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Restaurants & Bars Southwest


TEX | | Dec 2, 2000 01:43 AM

This follows on from my posting on the international board:
Part Two.
Back now in the U.S.A and westward to Park City Utah for the next week of ski racing.Arrived Monday and rented a
nice condo for the week which had a (surprisingly ) well equipped kitchen. Spent the afternoon trundling down Main
street and what ever else was left of Park City perusing the menus of various establishments. What I found most
underwhelming was the real lack of distinction between many of the places, and they all stuck to the same basic type
of menu . On the lower end you have your “Burger/ Grill/ Bistro restaurants, of which there are about 20 in the
locale, all serving lower end “make you fatter”American Junk food, typically, Burgers, Cheese, Bacon, Chili, Cajun,
or for the adventurous get yourself a buffalo burger at “Burgies” 570 Main St. or Wasatch Brew pub 250 Main st.
Exploring these menus further one uncovers the unearthly delights of Chicken wings, Onion rings, Mozzarella sticks,
Soups , Chicken Sandwich, 12 inch Jumbo Hot dog, Nachos, Ribs, etc. etc. truly rubbishy slop. On the same culinary
level there are a slew of Mexican and Italian “Eateries” serving the self same bog standard junk as above except you
have the added choice of Antipasti, Pasta ,Quesadillas or Fajitas. If you check out Corner Cafe, 1800 Park Ave,
Park City you can have both from the same menu, now theres a choice for you.
To be fair I didn’t eat in any of the above mentioned places and I am sure that one or two might offer a reasonable
bite to eat, if your legs were broken and movement from ones chair proved impossible.
Moving into middle territory there seem to be few Thai and couple of Japanese and the higher class Steak/Grill
establishments. I had a nice bowl of “Tom Young Goong”, a spicy/ sour soup of Shrimp, Mushrooms, Lime leaf and
Lemon grass at Bancock Thai on Main, 605 Main st. The temperature was minus 18 Centigrade and I was out in the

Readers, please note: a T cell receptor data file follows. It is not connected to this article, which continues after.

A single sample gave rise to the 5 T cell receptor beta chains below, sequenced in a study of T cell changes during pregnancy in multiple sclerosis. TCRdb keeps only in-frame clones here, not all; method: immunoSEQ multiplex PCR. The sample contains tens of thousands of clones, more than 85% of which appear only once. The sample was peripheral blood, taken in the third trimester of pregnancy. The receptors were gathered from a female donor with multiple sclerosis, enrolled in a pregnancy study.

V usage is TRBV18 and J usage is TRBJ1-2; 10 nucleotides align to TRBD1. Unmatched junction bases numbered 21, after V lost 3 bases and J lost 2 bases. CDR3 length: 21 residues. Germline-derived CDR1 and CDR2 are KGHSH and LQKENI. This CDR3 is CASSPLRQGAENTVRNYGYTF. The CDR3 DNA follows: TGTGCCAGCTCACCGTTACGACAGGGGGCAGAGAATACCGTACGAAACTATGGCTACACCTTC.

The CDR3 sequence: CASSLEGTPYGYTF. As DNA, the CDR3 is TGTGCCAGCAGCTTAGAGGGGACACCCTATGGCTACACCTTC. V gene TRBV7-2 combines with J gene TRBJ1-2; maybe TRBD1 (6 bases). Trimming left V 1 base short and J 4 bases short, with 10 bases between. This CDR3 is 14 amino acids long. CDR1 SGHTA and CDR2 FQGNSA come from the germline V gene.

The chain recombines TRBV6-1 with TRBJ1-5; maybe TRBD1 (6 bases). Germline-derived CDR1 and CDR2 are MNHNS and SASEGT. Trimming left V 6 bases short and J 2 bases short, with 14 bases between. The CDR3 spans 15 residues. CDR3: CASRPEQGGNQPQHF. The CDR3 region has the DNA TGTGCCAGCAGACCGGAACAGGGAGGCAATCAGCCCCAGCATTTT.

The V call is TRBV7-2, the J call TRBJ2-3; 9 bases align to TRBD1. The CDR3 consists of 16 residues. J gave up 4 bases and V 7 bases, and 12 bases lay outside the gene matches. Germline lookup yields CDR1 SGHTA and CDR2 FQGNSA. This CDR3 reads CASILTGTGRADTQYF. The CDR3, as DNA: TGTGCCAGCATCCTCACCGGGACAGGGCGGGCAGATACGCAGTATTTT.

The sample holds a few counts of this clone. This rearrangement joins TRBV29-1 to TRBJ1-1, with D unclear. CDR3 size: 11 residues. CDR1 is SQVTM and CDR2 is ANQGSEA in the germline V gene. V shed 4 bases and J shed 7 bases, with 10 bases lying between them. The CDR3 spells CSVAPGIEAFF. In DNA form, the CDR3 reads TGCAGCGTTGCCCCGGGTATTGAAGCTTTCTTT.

street watching the draw for the following days race, so I needed something to warm me up. Of course in Europe I
would have wandered over to the nearest booth dispensing Gluwein or Jagertee Punsch, but this being America AND
Utah there was no hope of that.
I went with my friends Lena, Britta and Scott to have dinner on the Wednesday night at Kampai Japanese Restaurant
and Sushi bar, 586 Main St. The Meal was decent, Gyoza dumplings were tasty and not too greasy, and the Tempora
was light and again not greasy. The Sashimi was of good quality and fresh. The spicy Tuna roll was lost in its spicy
sauce but the fried spider crab roll was the nights winner, it had a nice plum/soy tasting sauce. Presentation was nice
but the most surprising aspect was our waitress. She stood and listened whilst we all reeled off our orders and
between the four of us we probable took 13 or 14 different things, she then proceeded without writing anything down
to relay back to us our entire order perfectly. Photographic memory recall, definitely up for a good tip. Liquor in
Utah is another story, and the waitstaff are not allowed to ask you if you want anything to drink, Utah law requires
the customer to request a wine and liquor menu. Total bill with Saki and beer for four was $117. (+ a good tip) .
There are about a dozen better level restaurants,( roast/glazed Duck breast, seared/grilled Salmon Fillet, Crusted lamb
Sea Bass, Venison/Ostrich/Caribou, although some are located as much as 30 mins drive away. I never made it to any